Biden says he’s decided response to Jordan attack
Republicans have urged Democrat Biden to punish Iran for Sunday’s drone strike on a US military facility near the Jordanian-Syrian border, with some urging direct strikes on Iran itself
US President Joe Biden said Tuesday he had decided on a response to a drone strike that killed three American troops in Jordan, while insisting he did not want a wider war in the Middle East.
Facing growing pressure in a US election year, Biden said he held Iran responsible for supplying the weapons to the people who carried out the deadly attack on a military base.
The White House warned that “multiple actions” were likely in retaliation for the first fatal attack on US forces in the region since the Israel-Hamas war broke out in October.
A leading pro-Iranian group in Iraq said Tuesday that it would halt attacks on US forces as military action loomed, but there was no sign it would be enough to stop Washington retaliating.
“Yes,” Biden told reporters as he headed for campaign fundraisers in Florida when asked if he had decided on his response, but he did not give details.
“I don’t think we need a wider war in the Middle East. That’s not what I’m looking for,” he added.
Tensions have soared in the region since the 7 October attacks by Hamas against Israel, with US forces in Iraq and Syria coming under attack more than 165 times in the intervening months.
The United States and Britain have also launched a campaign of air strikes against Yemen’s Iran-backed Huthi militants, who have carried out repeated attacks on shipping in the Red Sea in what they say is solidarity with Gaza.
Late Tuesday, the US military shot down the latest anti-ship missile fired toward the Red Sea by the Huthis, according to US Central Command.
“There were no injuries or damage reported,” CENTCOM said in a statement.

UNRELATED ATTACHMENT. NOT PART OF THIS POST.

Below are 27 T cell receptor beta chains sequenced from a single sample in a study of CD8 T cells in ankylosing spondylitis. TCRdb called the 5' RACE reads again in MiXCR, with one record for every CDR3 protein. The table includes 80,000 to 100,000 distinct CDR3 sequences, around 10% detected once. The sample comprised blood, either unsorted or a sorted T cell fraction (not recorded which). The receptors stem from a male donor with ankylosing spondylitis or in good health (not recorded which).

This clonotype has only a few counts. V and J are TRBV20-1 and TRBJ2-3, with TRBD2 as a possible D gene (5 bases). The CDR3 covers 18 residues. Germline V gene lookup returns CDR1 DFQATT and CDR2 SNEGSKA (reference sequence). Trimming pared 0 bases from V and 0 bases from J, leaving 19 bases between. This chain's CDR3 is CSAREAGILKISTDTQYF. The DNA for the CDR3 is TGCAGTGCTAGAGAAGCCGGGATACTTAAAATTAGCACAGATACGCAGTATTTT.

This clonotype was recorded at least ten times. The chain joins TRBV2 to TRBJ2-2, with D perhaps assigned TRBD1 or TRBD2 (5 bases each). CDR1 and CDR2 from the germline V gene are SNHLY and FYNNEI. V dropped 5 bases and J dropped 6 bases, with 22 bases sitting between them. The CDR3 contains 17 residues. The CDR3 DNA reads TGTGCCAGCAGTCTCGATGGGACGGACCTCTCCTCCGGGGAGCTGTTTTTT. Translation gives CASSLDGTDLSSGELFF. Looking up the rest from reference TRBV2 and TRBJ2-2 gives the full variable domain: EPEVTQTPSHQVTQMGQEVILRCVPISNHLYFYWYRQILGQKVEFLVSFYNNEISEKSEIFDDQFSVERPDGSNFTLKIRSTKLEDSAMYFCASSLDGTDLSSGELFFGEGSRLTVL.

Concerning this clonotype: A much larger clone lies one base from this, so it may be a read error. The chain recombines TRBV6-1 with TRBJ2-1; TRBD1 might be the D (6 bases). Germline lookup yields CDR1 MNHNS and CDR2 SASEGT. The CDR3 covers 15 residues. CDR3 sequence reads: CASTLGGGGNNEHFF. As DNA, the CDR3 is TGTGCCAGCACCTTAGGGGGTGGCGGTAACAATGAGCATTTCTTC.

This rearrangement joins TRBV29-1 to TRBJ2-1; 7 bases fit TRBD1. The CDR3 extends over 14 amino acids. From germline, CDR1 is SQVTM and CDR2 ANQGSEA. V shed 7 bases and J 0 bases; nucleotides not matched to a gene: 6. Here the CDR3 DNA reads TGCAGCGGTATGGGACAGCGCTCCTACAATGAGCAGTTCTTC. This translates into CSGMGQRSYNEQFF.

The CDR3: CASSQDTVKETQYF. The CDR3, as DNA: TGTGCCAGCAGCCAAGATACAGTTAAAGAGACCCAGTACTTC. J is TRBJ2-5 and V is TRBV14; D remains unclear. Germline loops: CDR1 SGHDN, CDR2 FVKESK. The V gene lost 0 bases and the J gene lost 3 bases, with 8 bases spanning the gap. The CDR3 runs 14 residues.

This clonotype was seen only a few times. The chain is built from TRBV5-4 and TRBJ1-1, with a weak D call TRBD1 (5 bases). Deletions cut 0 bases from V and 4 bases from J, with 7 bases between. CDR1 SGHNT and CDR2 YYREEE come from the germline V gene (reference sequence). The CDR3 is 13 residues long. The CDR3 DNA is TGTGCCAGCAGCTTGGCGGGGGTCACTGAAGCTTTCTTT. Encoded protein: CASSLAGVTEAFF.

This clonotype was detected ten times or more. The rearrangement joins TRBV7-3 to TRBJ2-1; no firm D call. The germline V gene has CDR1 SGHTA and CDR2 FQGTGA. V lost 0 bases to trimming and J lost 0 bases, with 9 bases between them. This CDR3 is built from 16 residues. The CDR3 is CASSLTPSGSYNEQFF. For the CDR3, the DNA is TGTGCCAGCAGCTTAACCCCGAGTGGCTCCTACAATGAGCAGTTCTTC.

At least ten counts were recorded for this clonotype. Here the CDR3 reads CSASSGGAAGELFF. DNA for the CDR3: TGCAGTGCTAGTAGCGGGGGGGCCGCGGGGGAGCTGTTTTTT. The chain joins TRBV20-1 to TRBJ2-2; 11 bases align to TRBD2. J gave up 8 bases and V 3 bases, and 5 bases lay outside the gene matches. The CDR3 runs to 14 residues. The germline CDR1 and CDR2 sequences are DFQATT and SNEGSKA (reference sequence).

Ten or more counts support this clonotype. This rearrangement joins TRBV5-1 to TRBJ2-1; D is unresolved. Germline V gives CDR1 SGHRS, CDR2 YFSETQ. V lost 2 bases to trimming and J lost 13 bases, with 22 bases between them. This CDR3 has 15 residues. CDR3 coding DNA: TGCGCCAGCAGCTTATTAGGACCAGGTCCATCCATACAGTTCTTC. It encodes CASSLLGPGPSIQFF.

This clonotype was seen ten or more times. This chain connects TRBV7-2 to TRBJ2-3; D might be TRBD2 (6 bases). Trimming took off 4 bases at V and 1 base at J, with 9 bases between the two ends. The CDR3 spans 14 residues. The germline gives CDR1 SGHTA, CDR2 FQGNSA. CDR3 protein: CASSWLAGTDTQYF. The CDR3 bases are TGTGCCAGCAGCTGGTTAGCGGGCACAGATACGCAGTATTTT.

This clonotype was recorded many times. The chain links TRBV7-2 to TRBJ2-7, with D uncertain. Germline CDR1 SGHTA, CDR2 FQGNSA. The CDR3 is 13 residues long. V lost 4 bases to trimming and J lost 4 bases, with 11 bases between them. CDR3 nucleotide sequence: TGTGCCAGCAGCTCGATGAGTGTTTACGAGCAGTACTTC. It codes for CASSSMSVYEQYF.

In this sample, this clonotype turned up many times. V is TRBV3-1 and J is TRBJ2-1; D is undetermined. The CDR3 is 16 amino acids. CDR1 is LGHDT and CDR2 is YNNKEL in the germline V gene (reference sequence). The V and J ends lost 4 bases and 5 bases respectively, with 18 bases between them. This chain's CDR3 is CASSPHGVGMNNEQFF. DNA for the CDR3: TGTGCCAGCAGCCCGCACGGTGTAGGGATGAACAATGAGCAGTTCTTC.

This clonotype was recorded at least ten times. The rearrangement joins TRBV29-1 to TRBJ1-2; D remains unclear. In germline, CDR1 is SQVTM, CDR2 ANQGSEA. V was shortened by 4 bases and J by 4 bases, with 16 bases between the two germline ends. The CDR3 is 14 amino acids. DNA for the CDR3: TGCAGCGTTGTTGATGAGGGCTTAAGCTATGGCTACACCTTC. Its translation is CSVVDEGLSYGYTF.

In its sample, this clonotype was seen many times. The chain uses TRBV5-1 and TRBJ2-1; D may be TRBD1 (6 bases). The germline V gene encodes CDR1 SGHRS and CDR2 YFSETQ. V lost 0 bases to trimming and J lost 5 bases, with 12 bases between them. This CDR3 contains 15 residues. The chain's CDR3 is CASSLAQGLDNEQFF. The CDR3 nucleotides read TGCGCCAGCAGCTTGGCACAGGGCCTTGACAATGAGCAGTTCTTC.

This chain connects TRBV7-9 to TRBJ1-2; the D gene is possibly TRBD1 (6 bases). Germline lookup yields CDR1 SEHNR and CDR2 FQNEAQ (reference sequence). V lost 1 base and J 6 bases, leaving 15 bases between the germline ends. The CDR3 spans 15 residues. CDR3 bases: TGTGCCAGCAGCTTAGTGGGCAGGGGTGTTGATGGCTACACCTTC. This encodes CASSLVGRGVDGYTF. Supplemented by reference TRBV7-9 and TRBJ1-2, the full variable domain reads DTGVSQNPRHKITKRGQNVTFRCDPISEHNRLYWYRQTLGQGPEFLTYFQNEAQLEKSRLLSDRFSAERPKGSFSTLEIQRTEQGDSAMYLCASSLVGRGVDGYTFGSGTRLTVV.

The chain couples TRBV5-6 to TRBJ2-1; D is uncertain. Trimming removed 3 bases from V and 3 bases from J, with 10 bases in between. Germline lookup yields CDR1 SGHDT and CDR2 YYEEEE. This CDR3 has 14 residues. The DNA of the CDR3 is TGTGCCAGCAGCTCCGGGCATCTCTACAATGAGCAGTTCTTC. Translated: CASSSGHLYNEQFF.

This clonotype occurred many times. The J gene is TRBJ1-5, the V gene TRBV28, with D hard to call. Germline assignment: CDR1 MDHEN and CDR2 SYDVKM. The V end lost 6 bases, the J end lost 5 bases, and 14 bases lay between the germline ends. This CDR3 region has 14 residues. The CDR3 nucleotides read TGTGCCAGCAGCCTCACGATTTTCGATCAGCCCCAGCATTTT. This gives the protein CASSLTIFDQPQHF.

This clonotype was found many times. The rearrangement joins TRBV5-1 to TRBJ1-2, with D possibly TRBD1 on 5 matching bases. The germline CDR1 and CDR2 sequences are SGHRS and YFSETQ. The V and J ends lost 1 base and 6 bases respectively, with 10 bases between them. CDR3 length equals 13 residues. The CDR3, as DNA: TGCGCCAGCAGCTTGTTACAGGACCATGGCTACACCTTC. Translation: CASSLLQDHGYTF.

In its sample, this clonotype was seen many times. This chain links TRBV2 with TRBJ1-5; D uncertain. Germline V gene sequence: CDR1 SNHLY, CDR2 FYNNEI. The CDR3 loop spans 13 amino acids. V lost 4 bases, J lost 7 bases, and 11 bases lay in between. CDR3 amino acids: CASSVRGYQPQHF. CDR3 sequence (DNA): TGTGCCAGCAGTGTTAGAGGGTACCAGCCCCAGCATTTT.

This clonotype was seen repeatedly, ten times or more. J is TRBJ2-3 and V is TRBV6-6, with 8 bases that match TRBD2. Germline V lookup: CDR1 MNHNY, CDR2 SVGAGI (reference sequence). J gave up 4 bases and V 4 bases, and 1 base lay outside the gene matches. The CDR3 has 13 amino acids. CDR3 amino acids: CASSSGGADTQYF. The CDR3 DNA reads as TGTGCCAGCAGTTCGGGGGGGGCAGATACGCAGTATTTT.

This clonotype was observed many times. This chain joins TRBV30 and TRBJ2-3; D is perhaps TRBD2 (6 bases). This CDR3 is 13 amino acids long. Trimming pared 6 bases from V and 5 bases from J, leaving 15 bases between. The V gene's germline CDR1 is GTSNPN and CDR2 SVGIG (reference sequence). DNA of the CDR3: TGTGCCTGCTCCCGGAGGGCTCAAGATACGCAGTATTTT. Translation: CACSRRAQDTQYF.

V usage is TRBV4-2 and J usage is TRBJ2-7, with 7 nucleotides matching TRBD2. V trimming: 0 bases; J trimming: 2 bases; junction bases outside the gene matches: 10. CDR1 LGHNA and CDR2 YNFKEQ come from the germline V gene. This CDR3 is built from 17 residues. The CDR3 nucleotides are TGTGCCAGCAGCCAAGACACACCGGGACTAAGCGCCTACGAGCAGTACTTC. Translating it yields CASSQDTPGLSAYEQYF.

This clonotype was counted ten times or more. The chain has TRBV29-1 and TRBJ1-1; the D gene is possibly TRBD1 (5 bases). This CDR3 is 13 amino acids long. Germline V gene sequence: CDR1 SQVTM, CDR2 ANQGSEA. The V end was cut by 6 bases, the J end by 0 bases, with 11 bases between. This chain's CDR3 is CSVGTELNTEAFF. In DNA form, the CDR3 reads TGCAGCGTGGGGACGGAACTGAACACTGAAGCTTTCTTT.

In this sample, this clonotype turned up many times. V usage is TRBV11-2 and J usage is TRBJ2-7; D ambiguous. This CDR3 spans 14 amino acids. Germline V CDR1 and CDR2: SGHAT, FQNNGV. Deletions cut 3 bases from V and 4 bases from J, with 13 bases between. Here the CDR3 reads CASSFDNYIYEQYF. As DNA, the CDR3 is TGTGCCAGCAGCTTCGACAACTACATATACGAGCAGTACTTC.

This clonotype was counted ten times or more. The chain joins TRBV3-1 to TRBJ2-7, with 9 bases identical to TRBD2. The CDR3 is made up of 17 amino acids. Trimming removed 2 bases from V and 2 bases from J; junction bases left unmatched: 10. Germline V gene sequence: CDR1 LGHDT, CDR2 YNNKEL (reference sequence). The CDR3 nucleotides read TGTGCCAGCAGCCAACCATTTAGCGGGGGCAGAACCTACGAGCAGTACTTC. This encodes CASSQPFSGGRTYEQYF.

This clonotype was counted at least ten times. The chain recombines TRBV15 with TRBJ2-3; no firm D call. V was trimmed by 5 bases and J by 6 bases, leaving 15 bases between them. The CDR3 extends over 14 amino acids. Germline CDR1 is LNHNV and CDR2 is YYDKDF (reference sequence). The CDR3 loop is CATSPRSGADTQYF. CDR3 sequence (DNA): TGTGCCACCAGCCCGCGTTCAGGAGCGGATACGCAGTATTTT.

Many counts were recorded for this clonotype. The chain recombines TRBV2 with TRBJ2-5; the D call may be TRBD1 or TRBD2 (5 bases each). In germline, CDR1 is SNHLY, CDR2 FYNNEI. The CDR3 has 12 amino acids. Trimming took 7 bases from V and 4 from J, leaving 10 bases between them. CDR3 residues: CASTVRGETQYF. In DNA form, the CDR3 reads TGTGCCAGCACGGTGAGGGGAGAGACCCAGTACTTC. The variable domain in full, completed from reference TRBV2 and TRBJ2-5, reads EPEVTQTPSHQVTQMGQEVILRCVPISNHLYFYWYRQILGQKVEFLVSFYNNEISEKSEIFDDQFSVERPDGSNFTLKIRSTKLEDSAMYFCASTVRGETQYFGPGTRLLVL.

Republicans have urged Democrat Biden to punish Iran for Sunday’s drone strike on a US military facility near the Jordanian-Syrian border, with some urging direct strikes on Iran itself.
Asked whether Iran was to blame for the attack on Jordan, Biden replied: “I do hold them responsible, in the sense that they’re supplying the weapons to the people who did it.”
Biden added that “we’ll have that discussion” when asked if a direct link to Iran had been established.
But his administration believes hitting Iranian territory could cause the region to erupt, with strikes on allied militias and possibly on Iranian Revolutionary Guard personnel in other countries more likely, US media reported.
“It’s very possible that what you’ll see is a tiered approach here, not just a single action but potentially multiple actions,” National Security Council spokesman John Kirby told reporters aboard Air Force One.
The deaths of the service members came as campaigning for the US presidential election in November gets into full swing, adding to the political pressure on Biden.
The president will attend the “dignified transfer” of the bodies of the three Americans at an airbase in Delaware on Friday, the White House said.
Washington will also be careful not to undermine sensitive talks on a new deal to release hostages held by Hamas in exchange for a pause in Israel’s offensive on Gaza.
‘Cycle of retaliation’
Tehran has denied any links to the drone strike in Jordan, and said that like Washington it was not seeking an expansion of conflict.
A pro-Iran group in Iraq, Kataeb Hezbollah, said Tuesday it would halt its attacks on US troops as military action loomed.
The militia has not claimed the Jordan attack, but the Pentagon has said it has the group’s “footprints.”
“We’re announcing the suspension of our military and security operations against the occupying forces to avoid any embarrassment for the Iraqi government,” Kataeb Hezbollah wrote on its website.
Asked about the group’s statement, Pentagon spokesman Major General Pat Ryder said: “Actions speak louder than words.”
“We have called on the Iranian proxy groups to stop their attacks. They have not. And so we will respond in a time and manner of our choosing,” Ryder said.
The Kremlin, a close ally of Tehran, on Tuesday called for de-escalation in the Middle East.
“In our view, the overall level of tension is very alarming and, on the contrary, now is the time for steps to de-escalate tensions,” Kremlin spokesman Dmitry Peskov told reporters in Moscow.
China also warned against a “cycle of retaliation” in the Middle East.
Beijing has close ties with both Russia and Iran, with all three seeking to challenge what they say is Washington’s global hegemony.